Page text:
Chris Barnett on Business Travel
The Tokyo Drift: What My Son Recommends
July 16, 2015 -- With the yen at a 12-year low against the dollar, the Nikkei Index at historic highs and Tokyo gearing up for the 2020 Olympics, the Japanese capital is rumbling again.

My son, Erik, who is also a journalist, just returned from a 10-day business trip and slipped some notes to his dear old dad. In turn, I thought I'd share them with you in case you're headed to Tokyo soon.

Erik scored a Japan Airlines first-class sleeper seat roundtrip on JAL's Chicago/O'Hare-Tokyo/Narita Narita nonstop for just 125,000 AAdvantage miles. (JAL is American's Oneworld partner.) JAL's 777-300ERs on the ORD-NRT run has four classes, including premium economy. (JAL also uses Boeing 787s on many of its North American routes and those aircraft don't have a first-class cabin.) Competitor All Nippon Airways (ANA), aligned with United Airlines and the Star Alliance, is selling first-class sleeper seats on the same route starting at $6,850 roundtrip for a restricted ticket and as much as $25,000 roundtrip on a walk-up basis.

As many other business travelers have learned in recent years, Erik says close-in Tokyo International Airport (aka Haneda) is a much better option than Narita. However, U.S. flights to Haneda are limited and usually offered at poor times. Which brings us back to Narita, a $230 cab ride to Central Tokyo. The best and quickest public transport option is the Narita Express train. It's just $35 one-way and you arrive at Tokyo Station relaxed and refreshed about 50 minutes after clearing customs.

With the notable exception of the Narita run, Tokyo taxis are plentiful and inexpensive. That's a boon for business travelers, but most drivers speak no English. Get directions and addresses spelled out in Japanese. Tokyo's mass-transit system is easy to navigate and workers speak some English. (There's also a downloadable map in English at the Tokyo Metro Web site.) But fair warning: the city's subways are frequently packed and jostling and pushing is standard operating procedure.

If budget's not an issue and status is, the Aman Tokyo is the place to be. It is perched on the top six floors of the 38-story Otemachi Building in the coveted Marunouchi District across from the Imperial Palace. The bar is Tokyo's best and a cigar room, drinking lounge and library are impressive. Rooms this month start at $780 a night and suites top out at $1,662. The Peninsula Tokyo's singles start at $420 a night while the recently renovated Palace Hotel offers rooms beginning at $480. Rooms in Hyatt's year-old Andaz, situated in Tokyo's second-tallest building, also start at $480 a night. For the more cost-conscious, there is a cluster of dispiriting jumbo business hotels, many centered near the Shinagawa business district. Rates are high and rooms are small. If you don't smoke, be sure to ask for a non-smoking room or you'll wind up unhappy in a tiny, smelly chamber.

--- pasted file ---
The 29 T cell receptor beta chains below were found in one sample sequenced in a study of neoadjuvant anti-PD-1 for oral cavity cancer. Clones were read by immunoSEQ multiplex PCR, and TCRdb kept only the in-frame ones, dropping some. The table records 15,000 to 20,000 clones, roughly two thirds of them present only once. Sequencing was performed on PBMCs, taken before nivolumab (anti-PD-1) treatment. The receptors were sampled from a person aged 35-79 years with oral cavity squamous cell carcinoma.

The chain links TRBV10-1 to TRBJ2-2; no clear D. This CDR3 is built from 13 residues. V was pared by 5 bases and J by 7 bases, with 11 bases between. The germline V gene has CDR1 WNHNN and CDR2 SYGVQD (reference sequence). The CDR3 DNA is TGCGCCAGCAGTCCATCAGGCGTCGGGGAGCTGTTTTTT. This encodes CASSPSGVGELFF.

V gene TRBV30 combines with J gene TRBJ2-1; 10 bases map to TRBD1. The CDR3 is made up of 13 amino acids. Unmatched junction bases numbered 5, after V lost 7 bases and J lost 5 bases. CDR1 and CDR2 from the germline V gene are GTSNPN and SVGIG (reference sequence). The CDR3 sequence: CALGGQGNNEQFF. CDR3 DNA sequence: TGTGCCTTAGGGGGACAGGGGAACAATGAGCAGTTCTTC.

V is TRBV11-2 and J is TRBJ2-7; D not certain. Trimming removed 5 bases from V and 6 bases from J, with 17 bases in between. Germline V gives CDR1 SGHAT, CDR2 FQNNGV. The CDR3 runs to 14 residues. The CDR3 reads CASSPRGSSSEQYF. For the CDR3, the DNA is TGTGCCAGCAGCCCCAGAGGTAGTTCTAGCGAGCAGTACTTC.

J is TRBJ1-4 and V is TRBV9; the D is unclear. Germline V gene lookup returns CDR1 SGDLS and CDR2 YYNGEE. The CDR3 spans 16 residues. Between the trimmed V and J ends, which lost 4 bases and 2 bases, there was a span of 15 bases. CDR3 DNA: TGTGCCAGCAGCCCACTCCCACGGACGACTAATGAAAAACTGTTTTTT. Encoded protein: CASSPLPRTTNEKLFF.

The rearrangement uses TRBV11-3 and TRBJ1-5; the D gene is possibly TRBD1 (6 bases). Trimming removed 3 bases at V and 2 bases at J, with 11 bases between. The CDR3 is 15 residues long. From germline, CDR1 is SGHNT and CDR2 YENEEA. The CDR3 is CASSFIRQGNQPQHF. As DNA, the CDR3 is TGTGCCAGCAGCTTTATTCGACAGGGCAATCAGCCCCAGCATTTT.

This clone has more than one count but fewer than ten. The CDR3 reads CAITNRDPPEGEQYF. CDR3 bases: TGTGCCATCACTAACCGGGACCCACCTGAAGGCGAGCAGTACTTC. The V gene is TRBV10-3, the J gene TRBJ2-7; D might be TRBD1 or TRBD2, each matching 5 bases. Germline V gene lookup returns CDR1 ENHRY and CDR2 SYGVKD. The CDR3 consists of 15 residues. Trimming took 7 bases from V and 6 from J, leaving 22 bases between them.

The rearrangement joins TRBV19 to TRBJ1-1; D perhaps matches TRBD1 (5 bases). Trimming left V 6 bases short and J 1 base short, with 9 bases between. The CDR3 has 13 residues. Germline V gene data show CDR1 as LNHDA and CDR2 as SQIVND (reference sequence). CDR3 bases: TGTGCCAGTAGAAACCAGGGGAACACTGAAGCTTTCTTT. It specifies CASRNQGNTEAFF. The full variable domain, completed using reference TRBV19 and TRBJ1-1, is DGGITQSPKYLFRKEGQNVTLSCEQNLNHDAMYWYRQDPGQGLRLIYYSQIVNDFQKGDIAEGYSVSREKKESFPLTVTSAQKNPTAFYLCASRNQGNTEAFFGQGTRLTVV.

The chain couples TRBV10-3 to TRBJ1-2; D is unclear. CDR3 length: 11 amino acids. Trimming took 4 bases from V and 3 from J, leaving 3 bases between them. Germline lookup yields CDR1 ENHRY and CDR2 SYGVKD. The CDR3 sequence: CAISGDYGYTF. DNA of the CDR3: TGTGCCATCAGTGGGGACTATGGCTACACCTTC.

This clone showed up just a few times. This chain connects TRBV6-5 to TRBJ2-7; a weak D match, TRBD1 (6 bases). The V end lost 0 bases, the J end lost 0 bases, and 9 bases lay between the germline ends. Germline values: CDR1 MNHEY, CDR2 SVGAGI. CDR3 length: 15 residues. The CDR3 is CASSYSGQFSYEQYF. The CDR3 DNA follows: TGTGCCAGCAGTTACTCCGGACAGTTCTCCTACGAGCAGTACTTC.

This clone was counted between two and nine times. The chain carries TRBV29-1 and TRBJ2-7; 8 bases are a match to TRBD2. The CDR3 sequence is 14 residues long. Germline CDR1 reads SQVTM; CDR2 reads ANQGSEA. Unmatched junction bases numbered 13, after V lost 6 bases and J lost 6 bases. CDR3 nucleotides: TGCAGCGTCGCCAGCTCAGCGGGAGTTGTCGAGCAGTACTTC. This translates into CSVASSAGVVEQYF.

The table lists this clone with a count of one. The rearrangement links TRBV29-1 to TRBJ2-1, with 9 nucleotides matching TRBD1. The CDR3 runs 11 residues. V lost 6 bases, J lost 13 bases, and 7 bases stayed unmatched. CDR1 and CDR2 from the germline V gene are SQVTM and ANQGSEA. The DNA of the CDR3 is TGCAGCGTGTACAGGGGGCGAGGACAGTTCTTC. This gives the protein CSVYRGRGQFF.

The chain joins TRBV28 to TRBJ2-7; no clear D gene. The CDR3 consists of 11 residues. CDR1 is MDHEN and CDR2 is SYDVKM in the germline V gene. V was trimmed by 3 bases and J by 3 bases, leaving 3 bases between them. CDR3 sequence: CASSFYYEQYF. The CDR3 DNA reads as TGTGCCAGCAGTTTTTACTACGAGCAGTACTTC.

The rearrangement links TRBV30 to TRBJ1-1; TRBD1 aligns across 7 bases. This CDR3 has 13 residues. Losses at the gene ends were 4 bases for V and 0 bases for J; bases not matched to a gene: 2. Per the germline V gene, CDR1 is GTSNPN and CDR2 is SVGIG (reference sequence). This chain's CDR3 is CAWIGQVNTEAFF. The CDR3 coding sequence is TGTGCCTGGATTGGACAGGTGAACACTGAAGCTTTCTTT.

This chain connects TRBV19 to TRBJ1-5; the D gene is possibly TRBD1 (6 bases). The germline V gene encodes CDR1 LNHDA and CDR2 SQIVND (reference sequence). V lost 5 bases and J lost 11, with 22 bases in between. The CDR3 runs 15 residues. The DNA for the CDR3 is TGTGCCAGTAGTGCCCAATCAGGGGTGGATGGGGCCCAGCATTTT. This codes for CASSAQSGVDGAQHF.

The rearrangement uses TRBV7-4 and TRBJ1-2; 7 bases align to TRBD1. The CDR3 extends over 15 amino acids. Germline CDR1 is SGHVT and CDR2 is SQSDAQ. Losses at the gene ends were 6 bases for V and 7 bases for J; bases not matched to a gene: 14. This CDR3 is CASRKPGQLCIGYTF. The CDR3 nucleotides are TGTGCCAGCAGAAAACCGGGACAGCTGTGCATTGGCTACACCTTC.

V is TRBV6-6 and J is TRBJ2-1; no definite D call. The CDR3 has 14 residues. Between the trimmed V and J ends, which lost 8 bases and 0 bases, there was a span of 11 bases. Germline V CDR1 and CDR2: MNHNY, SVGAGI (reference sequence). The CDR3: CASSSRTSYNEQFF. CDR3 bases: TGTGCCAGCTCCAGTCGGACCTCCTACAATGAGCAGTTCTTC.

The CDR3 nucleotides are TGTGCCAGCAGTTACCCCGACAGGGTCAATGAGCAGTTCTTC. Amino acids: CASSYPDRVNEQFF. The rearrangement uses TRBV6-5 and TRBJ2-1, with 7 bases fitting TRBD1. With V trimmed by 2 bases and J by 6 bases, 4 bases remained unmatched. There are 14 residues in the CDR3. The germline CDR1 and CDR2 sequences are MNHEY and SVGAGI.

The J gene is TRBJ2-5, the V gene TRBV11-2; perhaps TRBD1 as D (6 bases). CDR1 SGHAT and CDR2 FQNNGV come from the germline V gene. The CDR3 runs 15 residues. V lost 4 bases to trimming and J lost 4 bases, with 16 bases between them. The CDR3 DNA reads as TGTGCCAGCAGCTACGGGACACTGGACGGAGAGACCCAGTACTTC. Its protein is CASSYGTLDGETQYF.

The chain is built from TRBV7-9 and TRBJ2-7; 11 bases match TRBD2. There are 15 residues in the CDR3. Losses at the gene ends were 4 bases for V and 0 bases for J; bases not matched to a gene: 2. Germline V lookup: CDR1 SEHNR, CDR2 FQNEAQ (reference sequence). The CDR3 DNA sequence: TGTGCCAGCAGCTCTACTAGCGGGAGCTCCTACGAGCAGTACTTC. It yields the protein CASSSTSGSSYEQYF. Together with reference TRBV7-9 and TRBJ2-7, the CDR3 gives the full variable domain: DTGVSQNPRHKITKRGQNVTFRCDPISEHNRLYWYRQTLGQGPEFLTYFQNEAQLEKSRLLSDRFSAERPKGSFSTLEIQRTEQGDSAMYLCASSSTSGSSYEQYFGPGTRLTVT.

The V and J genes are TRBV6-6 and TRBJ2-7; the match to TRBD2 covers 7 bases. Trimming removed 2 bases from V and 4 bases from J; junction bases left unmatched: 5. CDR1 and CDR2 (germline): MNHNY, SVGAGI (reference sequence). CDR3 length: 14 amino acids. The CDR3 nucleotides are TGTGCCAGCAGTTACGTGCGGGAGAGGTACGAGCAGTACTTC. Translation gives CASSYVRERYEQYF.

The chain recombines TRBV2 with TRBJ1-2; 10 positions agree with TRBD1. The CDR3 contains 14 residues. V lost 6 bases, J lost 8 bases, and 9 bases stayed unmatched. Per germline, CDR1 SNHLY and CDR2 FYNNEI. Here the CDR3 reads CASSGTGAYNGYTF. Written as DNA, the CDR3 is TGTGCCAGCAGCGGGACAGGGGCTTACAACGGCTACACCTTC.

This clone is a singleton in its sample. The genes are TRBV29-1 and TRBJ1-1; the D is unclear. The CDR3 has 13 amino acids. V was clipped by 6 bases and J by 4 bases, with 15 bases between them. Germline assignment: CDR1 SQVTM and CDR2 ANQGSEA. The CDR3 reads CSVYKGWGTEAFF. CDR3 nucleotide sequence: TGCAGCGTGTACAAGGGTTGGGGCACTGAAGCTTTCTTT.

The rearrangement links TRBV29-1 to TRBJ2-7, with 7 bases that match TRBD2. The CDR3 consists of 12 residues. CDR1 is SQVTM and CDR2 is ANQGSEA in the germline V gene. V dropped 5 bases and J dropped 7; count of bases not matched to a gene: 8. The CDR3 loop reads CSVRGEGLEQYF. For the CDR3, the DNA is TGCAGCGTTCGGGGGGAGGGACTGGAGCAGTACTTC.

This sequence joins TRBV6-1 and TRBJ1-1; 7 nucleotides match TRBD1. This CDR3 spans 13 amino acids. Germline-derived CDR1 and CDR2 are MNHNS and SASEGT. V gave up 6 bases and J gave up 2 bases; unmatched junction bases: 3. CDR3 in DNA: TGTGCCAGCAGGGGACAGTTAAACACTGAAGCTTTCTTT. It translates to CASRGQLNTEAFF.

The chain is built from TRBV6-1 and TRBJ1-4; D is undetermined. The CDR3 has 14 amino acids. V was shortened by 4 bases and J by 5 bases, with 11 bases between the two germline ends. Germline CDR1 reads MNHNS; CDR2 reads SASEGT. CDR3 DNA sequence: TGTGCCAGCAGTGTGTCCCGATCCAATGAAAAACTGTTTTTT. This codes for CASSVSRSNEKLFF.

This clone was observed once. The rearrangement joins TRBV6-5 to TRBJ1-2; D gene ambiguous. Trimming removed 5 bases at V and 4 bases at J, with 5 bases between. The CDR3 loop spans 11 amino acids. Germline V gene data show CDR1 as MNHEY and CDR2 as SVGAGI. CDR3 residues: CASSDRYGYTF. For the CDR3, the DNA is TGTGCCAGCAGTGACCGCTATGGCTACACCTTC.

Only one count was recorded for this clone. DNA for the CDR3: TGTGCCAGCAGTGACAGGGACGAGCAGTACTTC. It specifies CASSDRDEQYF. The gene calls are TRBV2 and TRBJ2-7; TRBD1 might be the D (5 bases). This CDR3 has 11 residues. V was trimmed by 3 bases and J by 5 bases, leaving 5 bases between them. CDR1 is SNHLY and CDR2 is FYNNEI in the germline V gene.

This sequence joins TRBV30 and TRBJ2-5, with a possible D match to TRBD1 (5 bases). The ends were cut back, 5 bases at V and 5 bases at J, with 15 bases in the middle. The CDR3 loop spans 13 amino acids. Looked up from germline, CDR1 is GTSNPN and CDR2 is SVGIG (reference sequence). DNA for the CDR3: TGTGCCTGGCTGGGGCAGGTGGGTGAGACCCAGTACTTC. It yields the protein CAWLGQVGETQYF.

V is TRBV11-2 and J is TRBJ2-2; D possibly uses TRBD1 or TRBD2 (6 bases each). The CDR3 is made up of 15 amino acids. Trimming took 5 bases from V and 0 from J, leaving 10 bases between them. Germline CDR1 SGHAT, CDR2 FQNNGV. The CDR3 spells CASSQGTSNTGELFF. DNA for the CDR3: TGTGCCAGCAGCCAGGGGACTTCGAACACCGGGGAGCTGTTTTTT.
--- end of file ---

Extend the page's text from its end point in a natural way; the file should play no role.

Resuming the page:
But Tokyo is not world-priced luxury or dreary chain hotels. Consider the Hotel Niwa Tokyo, a 170-room property a 5-minute cab ride from Marunouchi. Tucked away in a college/university neighborhood between the Suidobashi and Ochanomizu subway stations, it's a 2015 TripAdvisor Traveler's Choice Top 10 and garners Two Pavilions in the 2015 Michelin Guide. Erik booked it for $90 nightly on TripAdvisor. He found the guestrooms smallish, but not cramped. There was a firm, super-comfortable double bed and a compact desk. The WiFi was free. A money-changing machine in the lobby is quick with reasonable fees. The concierge is helpful to Americans needing directions. The only hassle: A sweet staffer at the efficient front desk turned downright surly when a one-hour late check-out was requested. When an assistant manager was notified, he repeatedly bowed and apologized, but it's doubtful the policy will change.

Food in Tokyo ranges from simple and super-cheap to beyond exotic and expensive, from basic izakaya pub fare to the finest Japanese and American super-prime beef. There's also a wide and deep selection of dried fish, grasshoppers, US-sourced horsemeat sashimi and whale meats, including whale bacon.

Japanese diners love Italian food and top Italian restaurants in the city execute the cuisine with passion, precision and the freshest ingredients. Northern Italian standards, together with homemade pastas, are at Osteria Meguro in the cozy Meguro neighborhood in Southwest Tokyo. Chef/owner Toshihiko Hatton shops daily at the famed Tsukiji fish market, then presides in the kitchen. Prices start at $40 a person, including a favorable pour of better-quality Italian whites and reds by the glass.

If you're interested in authentic Japanese fare, head to Northeast Tokyo's historic Asakusa neighborhood. In a building that was built to look like a sake bottle, Sukizuki is a 65-year old teppanyaki-style grilled steak and seafood fish spot. One floor down is a Northern Japanese eatery called Aramasa that features tasty and authentic hot-pot and other homey fare. Koto Suzuki and sons Brian and Chris own both restaurants; the eateries were started by grandpa, who recently retired. American-born Brian works the Benihana-style grill and is an engaging conversationalist. Prices at Sukizuki for five courses run about $80 a person. Prices downstairs at Aramasa, which could serve as movie set for an old world, Japanese countryside supper club, start at $4 per plate. More information about both dining rooms is available here.

This column is Copyright 2015 by Chris Barnett. is Copyright 2015 by Joe Brancatelli. All rights reserved. All of the opinions and material in this column are the sole property and responsibility of Chris Barnett. This material may not be reproduced in any form without his express written permission.